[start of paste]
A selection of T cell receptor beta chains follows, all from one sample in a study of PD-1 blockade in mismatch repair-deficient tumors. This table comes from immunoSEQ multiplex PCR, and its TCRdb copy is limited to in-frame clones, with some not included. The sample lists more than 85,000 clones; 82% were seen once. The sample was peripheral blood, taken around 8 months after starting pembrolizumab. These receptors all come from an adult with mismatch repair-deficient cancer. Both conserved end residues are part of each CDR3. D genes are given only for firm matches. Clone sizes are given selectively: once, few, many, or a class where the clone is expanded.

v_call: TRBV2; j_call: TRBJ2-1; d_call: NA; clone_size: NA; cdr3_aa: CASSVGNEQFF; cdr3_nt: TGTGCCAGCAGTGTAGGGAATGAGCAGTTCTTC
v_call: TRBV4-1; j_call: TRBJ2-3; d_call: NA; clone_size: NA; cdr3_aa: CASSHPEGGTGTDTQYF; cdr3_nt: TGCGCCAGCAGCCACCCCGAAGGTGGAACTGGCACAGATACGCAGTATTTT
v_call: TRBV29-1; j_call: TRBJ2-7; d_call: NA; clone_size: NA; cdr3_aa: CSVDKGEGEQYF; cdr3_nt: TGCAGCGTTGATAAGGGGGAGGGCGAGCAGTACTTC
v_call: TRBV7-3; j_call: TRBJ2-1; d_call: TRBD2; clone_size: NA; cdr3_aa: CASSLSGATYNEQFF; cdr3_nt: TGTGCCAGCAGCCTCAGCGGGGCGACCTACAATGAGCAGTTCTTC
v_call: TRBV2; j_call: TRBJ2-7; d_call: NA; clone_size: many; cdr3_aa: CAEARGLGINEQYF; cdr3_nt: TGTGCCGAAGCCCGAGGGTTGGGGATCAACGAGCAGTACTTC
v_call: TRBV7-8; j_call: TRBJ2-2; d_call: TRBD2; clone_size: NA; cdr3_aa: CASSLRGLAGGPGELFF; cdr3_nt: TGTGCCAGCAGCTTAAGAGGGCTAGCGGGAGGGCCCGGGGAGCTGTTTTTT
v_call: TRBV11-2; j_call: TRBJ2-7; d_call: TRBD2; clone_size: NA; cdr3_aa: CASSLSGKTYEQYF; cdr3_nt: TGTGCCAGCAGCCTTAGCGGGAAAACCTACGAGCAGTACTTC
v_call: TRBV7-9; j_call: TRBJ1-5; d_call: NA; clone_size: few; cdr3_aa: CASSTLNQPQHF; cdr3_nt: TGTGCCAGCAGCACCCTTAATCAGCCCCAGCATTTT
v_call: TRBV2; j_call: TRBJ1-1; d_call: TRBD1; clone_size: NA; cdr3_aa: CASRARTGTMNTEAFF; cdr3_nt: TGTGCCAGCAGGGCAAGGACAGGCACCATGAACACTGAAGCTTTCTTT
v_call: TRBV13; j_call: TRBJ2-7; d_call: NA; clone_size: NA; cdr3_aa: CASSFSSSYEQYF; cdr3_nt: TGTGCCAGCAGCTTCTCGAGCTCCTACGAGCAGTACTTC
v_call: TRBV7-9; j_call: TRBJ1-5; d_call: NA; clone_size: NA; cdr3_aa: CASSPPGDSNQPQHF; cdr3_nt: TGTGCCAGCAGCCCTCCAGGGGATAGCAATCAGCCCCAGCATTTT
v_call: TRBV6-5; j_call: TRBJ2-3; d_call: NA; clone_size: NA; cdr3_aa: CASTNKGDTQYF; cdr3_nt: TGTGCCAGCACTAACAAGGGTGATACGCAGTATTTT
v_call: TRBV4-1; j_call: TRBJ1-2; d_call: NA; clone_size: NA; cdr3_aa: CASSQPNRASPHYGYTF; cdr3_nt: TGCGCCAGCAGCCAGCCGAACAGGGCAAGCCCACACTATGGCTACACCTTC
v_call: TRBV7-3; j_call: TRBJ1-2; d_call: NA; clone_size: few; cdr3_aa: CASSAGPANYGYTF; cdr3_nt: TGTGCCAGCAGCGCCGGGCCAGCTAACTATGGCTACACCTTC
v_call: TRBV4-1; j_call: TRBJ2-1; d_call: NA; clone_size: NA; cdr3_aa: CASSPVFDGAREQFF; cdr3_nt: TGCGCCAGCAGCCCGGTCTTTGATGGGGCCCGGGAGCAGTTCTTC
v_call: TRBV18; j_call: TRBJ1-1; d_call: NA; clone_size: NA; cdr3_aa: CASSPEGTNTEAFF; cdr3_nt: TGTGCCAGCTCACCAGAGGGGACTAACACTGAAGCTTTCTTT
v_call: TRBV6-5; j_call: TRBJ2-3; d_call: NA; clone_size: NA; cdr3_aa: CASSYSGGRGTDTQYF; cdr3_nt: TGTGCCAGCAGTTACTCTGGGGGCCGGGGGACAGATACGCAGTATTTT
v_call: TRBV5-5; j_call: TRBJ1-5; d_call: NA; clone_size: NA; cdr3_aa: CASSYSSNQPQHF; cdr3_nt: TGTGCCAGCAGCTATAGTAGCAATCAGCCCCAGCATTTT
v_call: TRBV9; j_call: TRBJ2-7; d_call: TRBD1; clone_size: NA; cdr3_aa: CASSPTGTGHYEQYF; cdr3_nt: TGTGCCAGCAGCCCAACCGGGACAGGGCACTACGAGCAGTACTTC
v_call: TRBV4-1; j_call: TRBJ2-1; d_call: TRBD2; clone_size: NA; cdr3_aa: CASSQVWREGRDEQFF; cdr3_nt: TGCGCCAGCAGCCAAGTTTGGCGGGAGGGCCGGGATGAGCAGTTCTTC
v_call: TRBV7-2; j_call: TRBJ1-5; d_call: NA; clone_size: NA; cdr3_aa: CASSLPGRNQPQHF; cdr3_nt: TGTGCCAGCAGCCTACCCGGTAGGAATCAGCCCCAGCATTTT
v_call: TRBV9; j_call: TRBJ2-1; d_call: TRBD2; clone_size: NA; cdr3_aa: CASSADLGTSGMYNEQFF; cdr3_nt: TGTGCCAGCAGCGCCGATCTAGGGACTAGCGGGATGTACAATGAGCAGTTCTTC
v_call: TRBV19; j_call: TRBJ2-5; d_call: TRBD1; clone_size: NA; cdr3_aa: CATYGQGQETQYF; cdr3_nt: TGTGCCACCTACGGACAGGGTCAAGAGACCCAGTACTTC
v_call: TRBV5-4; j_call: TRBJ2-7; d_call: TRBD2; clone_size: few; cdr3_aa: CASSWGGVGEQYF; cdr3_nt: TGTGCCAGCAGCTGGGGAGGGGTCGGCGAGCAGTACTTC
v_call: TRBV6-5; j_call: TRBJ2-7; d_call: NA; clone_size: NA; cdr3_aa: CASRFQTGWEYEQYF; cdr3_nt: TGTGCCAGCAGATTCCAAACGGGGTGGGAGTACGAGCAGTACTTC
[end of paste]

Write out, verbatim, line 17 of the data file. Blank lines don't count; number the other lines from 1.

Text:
v_call: TRBV18; j_call: TRBJ1-1; d_call: NA; clone_size: NA; cdr3_aa: CASSPEGTNTEAFF; cdr3_nt: TGTGCCAGCTCACCAGAGGGGACTAACACTGAAGCTTTCTTT